Pair Seine Netting traditionally involved a second vessel picking up the dhan and both vessels towing the gear in the manner of a demersal pair trawl before hauling. This procedure substantially increases the area of seabed swept by the gear, and can improve catches when fish concentrations are small and widely dispersed. However on dual purpose vessels, pair seines are now commonly rigged, shot and hauled exactly as pair trawls, with wire towing warps and sweeps in front of a seine net combination rope per side. Vessels maintain station up to 0.5 nautical miles apart while towing.


Click to view the environmental impacts of this catching method

Potential Impacts (Biological/Environmental) Gear Selectivity Regulation


• Removal of and damage to sedentary marine organisms such as seaweed/corals

• Capture and removal of small sized marine organisms and non-target species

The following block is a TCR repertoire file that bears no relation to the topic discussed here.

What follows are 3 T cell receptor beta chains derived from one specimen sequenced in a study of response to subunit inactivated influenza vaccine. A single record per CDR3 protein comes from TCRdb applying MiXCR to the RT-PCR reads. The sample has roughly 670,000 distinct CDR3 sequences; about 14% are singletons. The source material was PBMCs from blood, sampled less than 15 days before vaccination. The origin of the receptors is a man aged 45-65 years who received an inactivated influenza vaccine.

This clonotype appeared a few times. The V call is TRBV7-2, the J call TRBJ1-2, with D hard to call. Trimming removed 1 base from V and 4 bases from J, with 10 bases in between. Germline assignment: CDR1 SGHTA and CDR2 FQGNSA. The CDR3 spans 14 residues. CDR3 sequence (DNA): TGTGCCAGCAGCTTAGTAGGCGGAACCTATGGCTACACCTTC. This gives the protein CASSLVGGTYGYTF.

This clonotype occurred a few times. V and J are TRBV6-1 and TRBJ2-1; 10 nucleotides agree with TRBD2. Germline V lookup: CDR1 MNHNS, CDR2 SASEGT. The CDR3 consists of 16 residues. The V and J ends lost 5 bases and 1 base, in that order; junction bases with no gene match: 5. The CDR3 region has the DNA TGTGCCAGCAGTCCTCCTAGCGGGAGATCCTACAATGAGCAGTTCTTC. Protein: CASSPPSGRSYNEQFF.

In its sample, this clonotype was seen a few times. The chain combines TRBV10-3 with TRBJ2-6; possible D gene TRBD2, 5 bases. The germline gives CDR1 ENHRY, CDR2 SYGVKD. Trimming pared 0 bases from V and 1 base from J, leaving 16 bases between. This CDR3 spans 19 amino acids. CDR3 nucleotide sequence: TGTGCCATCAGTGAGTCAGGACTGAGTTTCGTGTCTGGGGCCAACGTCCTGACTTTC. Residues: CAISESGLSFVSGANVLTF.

• Capture/discarding of undersized target species


• Damage to seabed strata

• Disturbance of bottom sediments

• Disturbance of bottom sediments

• Overall impacts are much less than trawl operations, as there is no use of trawl doors and the gear is not towed for long distances.

• Mesh size

• Square mesh panels

• Control of headline height

• Used to target small localised patches of fishing ground.

• Minimum mesh size

• Minimum fish sizes

• Inclusion of square mesh panels

• Maximum twine thickness

• Net attachments must meet specific regulation conditions to prevent obstruction to net meshes, eg use of bag strengtheners

• Maximum _ of meshes in bag circumference

• % of catch mix retained on board.


Improvement measures and initiatives taken by Scottish Fishermen

• Seine net gear tends to be very much lighter than trawl gear as it is not towed. 

• Lighter gear using modern materials have helped maintain the Scottish seine net as an economical, low seabed impact fishing method.

• Scottish fishermen have been able to use the seine net very selectively for specific demersal species, because it is operated very slowly over the seabed so does not catch faster swimming demersal species such as Saithe, Pollack and Lythe.

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